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Charges dropped against Ashli Babbitt’s mother

Micki Witthoeft had been arrested for blocking traffic during a demonstration on the two-year anniversary of her daughter’s fatal shooting at the Capitol

Micki Witthoeft, the mother of Ashli Babbitt, was taken into custody on Jan. 6, the second anniversary of the riot at the U.S. Capitol. (Kyle Anderson for The Washington Post)
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Prosecutors said Thursday they have dropped the charges against Ashli Babbitt’s mother, Micki Witthoeft, who was arrested for blocking traffic on Capitol grounds on Jan. 6 — the two-year anniversary of when her daughter was fatally shot by a police officer as she tried to storm the building.

Witthoeft had been arrested for failing to obey police orders and blocking and obstructing roadways, according to a statement from U.S. Capitol Police. She was processed and released the same day, police said. A spokeswoman for the D.C. attorney general confirmed Thursday that the office declined to prosecute the case, but would not give a reason.

Witthoeft, 58, and those with her had been blocking traffic on Independence Avenue Southwest, near First Street Southwest, when Capitol Police officers and officials approached and “told the group to get out of the road or the group would be arrested,” according to the police statement.

“We’re not discussing it. Sidewalk now, or you’re under arrest. It’s that simple. We’re not discussing it. We’re not having any discussions. The sidewalk, or you’ll be placed under arrest,” an officer said, according to a video of the interaction posted by News2Share’s Ford Fischer, a documentarian who films political activism.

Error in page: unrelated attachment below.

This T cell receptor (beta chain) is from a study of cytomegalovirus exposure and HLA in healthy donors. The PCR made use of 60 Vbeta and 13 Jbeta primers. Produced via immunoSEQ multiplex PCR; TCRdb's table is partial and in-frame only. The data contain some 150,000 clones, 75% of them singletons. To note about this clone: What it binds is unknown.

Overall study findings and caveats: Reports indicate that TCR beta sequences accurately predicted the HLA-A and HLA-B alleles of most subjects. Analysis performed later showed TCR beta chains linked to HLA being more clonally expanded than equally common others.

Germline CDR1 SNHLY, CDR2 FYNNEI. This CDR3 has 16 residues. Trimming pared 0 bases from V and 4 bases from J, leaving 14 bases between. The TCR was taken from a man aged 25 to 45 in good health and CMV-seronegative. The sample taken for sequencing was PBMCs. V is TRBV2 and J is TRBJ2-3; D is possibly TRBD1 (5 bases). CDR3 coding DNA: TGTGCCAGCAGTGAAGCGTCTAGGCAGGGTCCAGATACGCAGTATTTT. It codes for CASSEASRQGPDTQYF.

Witthoeft turned her back to police and placed her hands behind her back, the video shows.

Fischer tweeted news that the charges had been dropped earlier Thursday.

Babbitt, a 35-year-old Air Force veteran, was shot and killed by a U.S. Capitol Police officer as she attempted to breach a set of doors deep in the Capitol during the Jan. 6, 2021, riot. Graphic videos of the killing spread across social media, and her family and supporters, including President Donald Trump, decried the officer’s actions.

Prosecutors ultimately cleared the officer of any criminal wrongdoing, determining that there was insufficient evidence to prove Babbitt’s civil rights were violated and that it was reasonable for the officer to believe he was firing in self-defense or in defense of members of Congress and aides who were fleeing the House chamber. An internal Capitol Police investigation also found the use of force was reasonable.

Efforts to reach Witthoeft and relatives were not immediately successful Thursday.

Ellie Silverman contributed to this report.